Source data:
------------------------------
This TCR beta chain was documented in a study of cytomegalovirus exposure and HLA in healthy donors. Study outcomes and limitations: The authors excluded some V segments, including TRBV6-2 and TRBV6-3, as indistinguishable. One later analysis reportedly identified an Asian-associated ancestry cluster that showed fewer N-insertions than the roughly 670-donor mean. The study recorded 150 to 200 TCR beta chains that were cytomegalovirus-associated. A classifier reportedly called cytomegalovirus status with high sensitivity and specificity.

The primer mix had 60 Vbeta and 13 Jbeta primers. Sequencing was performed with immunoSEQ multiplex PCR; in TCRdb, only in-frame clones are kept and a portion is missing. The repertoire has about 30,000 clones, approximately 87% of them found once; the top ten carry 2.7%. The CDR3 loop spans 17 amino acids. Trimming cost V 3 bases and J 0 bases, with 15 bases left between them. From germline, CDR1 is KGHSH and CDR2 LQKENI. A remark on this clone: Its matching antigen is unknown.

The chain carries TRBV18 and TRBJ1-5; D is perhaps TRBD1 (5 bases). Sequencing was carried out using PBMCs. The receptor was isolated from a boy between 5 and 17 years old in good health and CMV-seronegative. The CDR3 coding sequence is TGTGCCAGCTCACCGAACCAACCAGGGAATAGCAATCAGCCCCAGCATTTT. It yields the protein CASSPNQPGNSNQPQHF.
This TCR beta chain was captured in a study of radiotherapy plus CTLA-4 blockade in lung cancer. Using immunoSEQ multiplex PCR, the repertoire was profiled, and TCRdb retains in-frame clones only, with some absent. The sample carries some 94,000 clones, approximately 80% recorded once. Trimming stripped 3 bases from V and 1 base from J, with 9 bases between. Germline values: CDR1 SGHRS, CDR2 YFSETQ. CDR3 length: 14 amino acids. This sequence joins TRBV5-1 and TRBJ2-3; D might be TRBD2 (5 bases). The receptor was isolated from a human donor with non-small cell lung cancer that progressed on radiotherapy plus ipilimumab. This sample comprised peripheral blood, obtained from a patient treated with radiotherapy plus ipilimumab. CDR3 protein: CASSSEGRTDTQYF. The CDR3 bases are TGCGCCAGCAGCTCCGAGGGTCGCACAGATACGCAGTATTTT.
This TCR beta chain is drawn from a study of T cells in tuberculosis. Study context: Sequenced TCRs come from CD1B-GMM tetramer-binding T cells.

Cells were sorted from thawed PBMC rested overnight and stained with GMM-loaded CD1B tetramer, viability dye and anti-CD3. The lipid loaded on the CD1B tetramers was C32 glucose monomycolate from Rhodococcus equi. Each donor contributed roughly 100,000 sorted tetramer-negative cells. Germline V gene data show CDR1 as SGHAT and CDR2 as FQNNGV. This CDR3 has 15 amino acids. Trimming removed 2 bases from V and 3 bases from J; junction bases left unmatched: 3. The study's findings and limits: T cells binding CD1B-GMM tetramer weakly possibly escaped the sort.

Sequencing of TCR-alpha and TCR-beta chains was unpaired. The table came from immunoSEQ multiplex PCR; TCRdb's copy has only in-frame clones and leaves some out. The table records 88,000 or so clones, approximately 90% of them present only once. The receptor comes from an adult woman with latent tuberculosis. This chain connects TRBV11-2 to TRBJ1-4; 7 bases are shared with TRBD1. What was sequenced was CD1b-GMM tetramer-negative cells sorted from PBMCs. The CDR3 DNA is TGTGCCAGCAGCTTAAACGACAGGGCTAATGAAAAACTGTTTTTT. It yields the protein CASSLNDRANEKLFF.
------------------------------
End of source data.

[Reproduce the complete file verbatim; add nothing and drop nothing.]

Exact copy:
This TCR beta chain was documented in a study of cytomegalovirus exposure and HLA in healthy donors. Study outcomes and limitations: The authors excluded some V segments, including TRBV6-2 and TRBV6-3, as indistinguishable. One later analysis reportedly identified an Asian-associated ancestry cluster that showed fewer N-insertions than the roughly 670-donor mean. The study recorded 150 to 200 TCR beta chains that were cytomegalovirus-associated. A classifier reportedly called cytomegalovirus status with high sensitivity and specificity.

The primer mix had 60 Vbeta and 13 Jbeta primers. Sequencing was performed with immunoSEQ multiplex PCR; in TCRdb, only in-frame clones are kept and a portion is missing. The repertoire has about 30,000 clones, approximately 87% of them found once; the top ten carry 2.7%. The CDR3 loop spans 17 amino acids. Trimming cost V 3 bases and J 0 bases, with 15 bases left between them. From germline, CDR1 is KGHSH and CDR2 LQKENI. A remark on this clone: Its matching antigen is unknown.

The chain carries TRBV18 and TRBJ1-5; D is perhaps TRBD1 (5 bases). Sequencing was carried out using PBMCs. The receptor was isolated from a boy between 5 and 17 years old in good health and CMV-seronegative. The CDR3 coding sequence is TGTGCCAGCTCACCGAACCAACCAGGGAATAGCAATCAGCCCCAGCATTTT. It yields the protein CASSPNQPGNSNQPQHF.
This TCR beta chain was captured in a study of radiotherapy plus CTLA-4 blockade in lung cancer. Using immunoSEQ multiplex PCR, the repertoire was profiled, and TCRdb retains in-frame clones only, with some absent. The sample carries some 94,000 clones, approximately 80% recorded once. Trimming stripped 3 bases from V and 1 base from J, with 9 bases between. Germline values: CDR1 SGHRS, CDR2 YFSETQ. CDR3 length: 14 amino acids. This sequence joins TRBV5-1 and TRBJ2-3; D might be TRBD2 (5 bases). The receptor was isolated from a human donor with non-small cell lung cancer that progressed on radiotherapy plus ipilimumab. This sample comprised peripheral blood, obtained from a patient treated with radiotherapy plus ipilimumab. CDR3 protein: CASSSEGRTDTQYF. The CDR3 bases are TGCGCCAGCAGCTCCGAGGGTCGCACAGATACGCAGTATTTT.
This TCR beta chain is drawn from a study of T cells in tuberculosis. Study context: Sequenced TCRs come from CD1B-GMM tetramer-binding T cells.

Cells were sorted from thawed PBMC rested overnight and stained with GMM-loaded CD1B tetramer, viability dye and anti-CD3. The lipid loaded on the CD1B tetramers was C32 glucose monomycolate from Rhodococcus equi. Each donor contributed roughly 100,000 sorted tetramer-negative cells. Germline V gene data show CDR1 as SGHAT and CDR2 as FQNNGV. This CDR3 has 15 amino acids. Trimming removed 2 bases from V and 3 bases from J; junction bases left unmatched: 3. The study's findings and limits: T cells binding CD1B-GMM tetramer weakly possibly escaped the sort.

Sequencing of TCR-alpha and TCR-beta chains was unpaired. The table came from immunoSEQ multiplex PCR; TCRdb's copy has only in-frame clones and leaves some out. The table records 88,000 or so clones, approximately 90% of them present only once. The receptor comes from an adult woman with latent tuberculosis. This chain connects TRBV11-2 to TRBJ1-4; 7 bases are shared with TRBD1. What was sequenced was CD1b-GMM tetramer-negative cells sorted from PBMCs. The CDR3 DNA is TGTGCCAGCAGCTTAAACGACAGGGCTAATGAAAAACTGTTTTTT. It yields the protein CASSLNDRANEKLFF.